The nominal voltage of a LiPo cell is usually 3.7 V. if you get to see, for instance, a 7.4 V Lipo cell, this means that two cells are connected in series (which means that the voltage is added together). For this reason, you may sometimes hear people talk about a "2S" battery; what that means is that two cells are in series. A pack of 2 cells (2S) is 7.4 V; consequently, a package of 3 cells (3S) is 11.1 V, and so on.
At the start of the use of LiPo batteries, you may have seen a battery called "2S2P".
What that meant is that there were four cells in that battery; two cells connected in series, and the other two connected in parallel with the first two batteries (by parallel, that is to say, the capacity gets added together). This terminology is no longer widely used these days. Thanks to modern technology, individual cells can now store much more energy than a few years ago. However, it is still essential to know the above or older terms because it can be helpful if you come across something done a few years ago.
The voltage of your battery pack inevitably determines the speed of movement of the application of the battery, be it a vehicle or whatever you are using it for. Voltage has a direct effect on the speed (RPM) of the electric motor (remember, brushless motors have a nominal power rated in kV, and that means "RPM per volt"). Consequently, if you have a brushless motor that is rated 3,500 kV, such a motor will rotate at 3,500 rpm for each voltage applied. With a LiPo 2S battery, this motor is going to spin at about 25,900 rpm. In a 3S, it rotates at 38,850 RPM. The more the voltage on your battery, the faster you will go.
What is the lowest voltage for a Lipo battery?
If you allow your battery drop below 3.7 V per cell, you will begin to notice a sharp drop in performance, and the voltage of the cell will form the habit of dropping quickly under load.
Most battery experts would say 3.0V is the accepted lowest voltage you can allow your Lipo battery to reach and warns that going below that will trigger some damages.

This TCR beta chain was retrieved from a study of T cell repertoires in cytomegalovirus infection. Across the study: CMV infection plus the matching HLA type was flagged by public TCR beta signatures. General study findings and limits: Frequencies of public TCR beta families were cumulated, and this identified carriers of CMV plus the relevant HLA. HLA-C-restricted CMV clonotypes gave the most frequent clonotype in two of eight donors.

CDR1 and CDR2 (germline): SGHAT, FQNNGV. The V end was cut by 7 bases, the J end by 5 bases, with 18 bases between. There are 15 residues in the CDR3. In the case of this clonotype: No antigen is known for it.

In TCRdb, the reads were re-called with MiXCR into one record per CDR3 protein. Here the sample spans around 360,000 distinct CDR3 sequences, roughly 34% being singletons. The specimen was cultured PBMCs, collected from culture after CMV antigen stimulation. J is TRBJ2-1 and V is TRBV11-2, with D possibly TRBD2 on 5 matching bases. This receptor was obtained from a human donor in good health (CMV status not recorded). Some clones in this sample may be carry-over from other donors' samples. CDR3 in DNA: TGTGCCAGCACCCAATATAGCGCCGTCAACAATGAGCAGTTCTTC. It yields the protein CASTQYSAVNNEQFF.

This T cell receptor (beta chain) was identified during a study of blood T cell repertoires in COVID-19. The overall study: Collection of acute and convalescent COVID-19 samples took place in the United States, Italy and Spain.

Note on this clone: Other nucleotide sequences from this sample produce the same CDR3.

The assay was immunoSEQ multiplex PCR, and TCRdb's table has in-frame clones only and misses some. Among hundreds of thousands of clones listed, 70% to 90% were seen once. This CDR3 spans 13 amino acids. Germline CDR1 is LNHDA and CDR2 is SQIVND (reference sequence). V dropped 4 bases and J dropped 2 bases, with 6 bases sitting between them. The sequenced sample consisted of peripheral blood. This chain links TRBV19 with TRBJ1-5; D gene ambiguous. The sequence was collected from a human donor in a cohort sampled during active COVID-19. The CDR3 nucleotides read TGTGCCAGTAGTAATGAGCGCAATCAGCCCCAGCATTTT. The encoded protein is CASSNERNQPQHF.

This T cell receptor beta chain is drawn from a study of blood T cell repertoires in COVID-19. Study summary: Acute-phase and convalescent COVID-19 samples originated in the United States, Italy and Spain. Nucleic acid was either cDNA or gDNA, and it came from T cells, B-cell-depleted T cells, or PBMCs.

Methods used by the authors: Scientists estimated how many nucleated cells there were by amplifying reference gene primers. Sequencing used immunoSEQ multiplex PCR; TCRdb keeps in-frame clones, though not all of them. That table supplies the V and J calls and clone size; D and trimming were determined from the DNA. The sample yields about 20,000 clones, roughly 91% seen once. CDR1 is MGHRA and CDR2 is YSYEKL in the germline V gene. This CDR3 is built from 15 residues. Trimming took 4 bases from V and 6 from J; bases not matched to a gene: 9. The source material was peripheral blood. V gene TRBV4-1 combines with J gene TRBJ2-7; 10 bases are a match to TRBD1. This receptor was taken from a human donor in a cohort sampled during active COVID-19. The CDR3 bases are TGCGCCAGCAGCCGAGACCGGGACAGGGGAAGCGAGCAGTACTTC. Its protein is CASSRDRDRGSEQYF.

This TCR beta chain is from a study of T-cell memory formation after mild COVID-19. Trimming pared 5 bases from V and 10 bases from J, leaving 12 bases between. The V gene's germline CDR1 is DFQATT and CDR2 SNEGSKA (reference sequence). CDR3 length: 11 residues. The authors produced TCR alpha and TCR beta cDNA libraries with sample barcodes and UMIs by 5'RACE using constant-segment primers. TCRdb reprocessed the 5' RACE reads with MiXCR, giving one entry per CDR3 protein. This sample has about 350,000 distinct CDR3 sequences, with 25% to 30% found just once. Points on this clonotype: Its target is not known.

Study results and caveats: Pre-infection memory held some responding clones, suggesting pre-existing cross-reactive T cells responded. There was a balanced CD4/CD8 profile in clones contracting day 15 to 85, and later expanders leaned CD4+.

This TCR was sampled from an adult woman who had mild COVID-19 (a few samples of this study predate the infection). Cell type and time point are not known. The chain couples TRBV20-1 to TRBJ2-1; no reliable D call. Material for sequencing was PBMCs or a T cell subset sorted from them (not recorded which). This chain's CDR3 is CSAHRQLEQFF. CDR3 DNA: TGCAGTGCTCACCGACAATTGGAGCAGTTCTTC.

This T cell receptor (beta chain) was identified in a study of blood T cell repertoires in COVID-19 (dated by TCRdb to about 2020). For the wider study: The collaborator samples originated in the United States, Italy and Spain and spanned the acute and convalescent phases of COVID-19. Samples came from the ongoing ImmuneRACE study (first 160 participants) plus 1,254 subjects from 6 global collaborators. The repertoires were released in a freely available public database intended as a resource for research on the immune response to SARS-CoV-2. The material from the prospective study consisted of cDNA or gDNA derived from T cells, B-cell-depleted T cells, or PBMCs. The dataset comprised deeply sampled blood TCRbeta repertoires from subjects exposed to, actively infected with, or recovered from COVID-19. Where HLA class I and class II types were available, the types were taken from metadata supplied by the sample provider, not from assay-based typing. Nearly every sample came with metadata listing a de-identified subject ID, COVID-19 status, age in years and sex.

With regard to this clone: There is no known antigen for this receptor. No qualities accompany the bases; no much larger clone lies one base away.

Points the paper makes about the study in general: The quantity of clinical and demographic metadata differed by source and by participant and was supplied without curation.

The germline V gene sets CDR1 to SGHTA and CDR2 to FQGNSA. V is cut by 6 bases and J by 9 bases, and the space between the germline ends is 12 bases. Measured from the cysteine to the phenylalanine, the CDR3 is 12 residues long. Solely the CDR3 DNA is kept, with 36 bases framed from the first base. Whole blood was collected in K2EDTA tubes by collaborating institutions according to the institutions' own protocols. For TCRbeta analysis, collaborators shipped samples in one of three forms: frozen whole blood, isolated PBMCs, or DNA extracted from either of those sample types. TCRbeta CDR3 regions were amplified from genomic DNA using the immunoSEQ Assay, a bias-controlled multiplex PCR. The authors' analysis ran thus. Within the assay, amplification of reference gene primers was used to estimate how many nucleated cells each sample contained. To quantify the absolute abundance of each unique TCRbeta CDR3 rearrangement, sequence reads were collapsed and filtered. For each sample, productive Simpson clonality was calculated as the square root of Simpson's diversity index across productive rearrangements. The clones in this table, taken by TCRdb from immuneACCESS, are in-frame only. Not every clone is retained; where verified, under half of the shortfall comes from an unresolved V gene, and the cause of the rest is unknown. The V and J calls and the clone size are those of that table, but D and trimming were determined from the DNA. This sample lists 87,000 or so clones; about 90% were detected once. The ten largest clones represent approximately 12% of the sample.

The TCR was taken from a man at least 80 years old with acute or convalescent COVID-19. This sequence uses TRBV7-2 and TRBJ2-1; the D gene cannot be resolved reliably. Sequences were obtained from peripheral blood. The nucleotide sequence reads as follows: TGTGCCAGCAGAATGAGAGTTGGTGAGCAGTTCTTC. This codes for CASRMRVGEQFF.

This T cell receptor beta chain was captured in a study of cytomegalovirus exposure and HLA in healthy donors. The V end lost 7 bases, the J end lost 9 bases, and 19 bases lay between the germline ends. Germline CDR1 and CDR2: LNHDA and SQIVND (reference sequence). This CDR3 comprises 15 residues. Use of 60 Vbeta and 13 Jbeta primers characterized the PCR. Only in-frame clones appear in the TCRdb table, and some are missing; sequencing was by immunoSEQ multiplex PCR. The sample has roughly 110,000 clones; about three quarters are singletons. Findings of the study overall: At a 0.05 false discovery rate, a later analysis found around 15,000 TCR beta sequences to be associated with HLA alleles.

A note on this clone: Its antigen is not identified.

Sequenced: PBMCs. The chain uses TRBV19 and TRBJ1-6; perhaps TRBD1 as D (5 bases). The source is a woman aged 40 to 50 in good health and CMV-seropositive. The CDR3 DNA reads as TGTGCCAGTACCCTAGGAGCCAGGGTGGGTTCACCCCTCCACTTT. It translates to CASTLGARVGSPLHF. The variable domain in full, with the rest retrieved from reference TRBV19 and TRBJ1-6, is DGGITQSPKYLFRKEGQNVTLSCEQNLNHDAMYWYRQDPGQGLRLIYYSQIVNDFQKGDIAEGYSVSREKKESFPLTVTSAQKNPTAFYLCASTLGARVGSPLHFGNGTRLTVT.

However, do not confuse the minimum voltage with minimum storage voltage. LiPo batteries must be kept at about 60% of storage voltage when the batteries are not in use. If a proper charger is used, the final voltage must have been set. As we have already stated above, you do not want to use your Lipo batteries beyond 3.0v because that will bring about damages to the cells. This is why it is so important to balance LiPo batteries. This is because one of the cells could be 3.2 V, and the other maybe, 2.8 V, and you may not know until one of the cells broke utterly.
It is preferable to use a slightly higher cutoff. So, in other to maintain your battery and not allow it to drop below the limit, you may set a reminder or your alarm to remind you when the battery voltage reaches 3.2-3.4 V range. This will allow you to enjoy an excellent pack-life with no puffing.
If you leave your battery for a while, the voltage will bounce back up or recover just a bit. It may even raise to about 3.7V per cell -this is known as the resting value. And there is Little power/run time below the resting voltage.
Below is a typical resting voltage versus capacity table for Lipo batteries that are discharged to 3V per cell cutoff (under load):
4.20 V = 100%
4.03 v = 76%
3.86 v = 52%
3.83 v = 42%
3.79 v = 30%
3.70 v = 11%
3.6? V = 0%
For the best Lipo battery life, it is recommended that you limit the discharge of your battery to 80% discharged (that is, 20% capacity must be left in the battery). This will ensure you enjoy the best battery life.
How do you care for Lipo battery voltage?
For battery experts, they know every battery, including LiPo batteries, is quite dangerous, but many people who are not too into batteries don't know this.
It has been known for years that lithium polymer batteries (LiPos) are dangerous and, in fact, unpredictable. Dropping, bruises, or denting can shorten battery life and may bring about an internal short circuit, which is a recipe for fire. There are countless guidelines for storage, recharging, and transporting your batteries.
1. Attend to your batteries
Of course, the very first tip in the care of LiPo batteries is that the batteries are never left unattended during their charging or discharging time.
2. Don't ignore your manual
Then you must read the manual attached to the battery when you bought it.
Check the battery voltage before each charge to make sure it matches at least the minimum safe start voltage -or is above it. If the starting voltage is lower than the recommended values, then the Lipo battery has been excessively or over-discharged, or there has been a fault, and the battery should NOT be charged.
3. Check for damages
Always ensure you check the battery before you go ahead to charge it. Check that the packaging of the battery, cables, and connectors are free from faults, which could cause a short circuit and possible battery failure.
4. Properly charge the battery
Use only a charger meant for lithium-polymer or lithium-ion batteries. To ensure the voltage is maintained, do not discharge the batteries at an amperage rate higher than what is indicated on the label.
To keep your battery voltage, never allow the battery temperature to exceed 140°F when the battery is being discharged.
It is pertinent to note that batteries may accidentally leak within an hour of being discharged, and this reaction with air can ignite the chemicals. So, keep your batteries in a safe place away from flammable materials and monitor them for one hour after their discharge.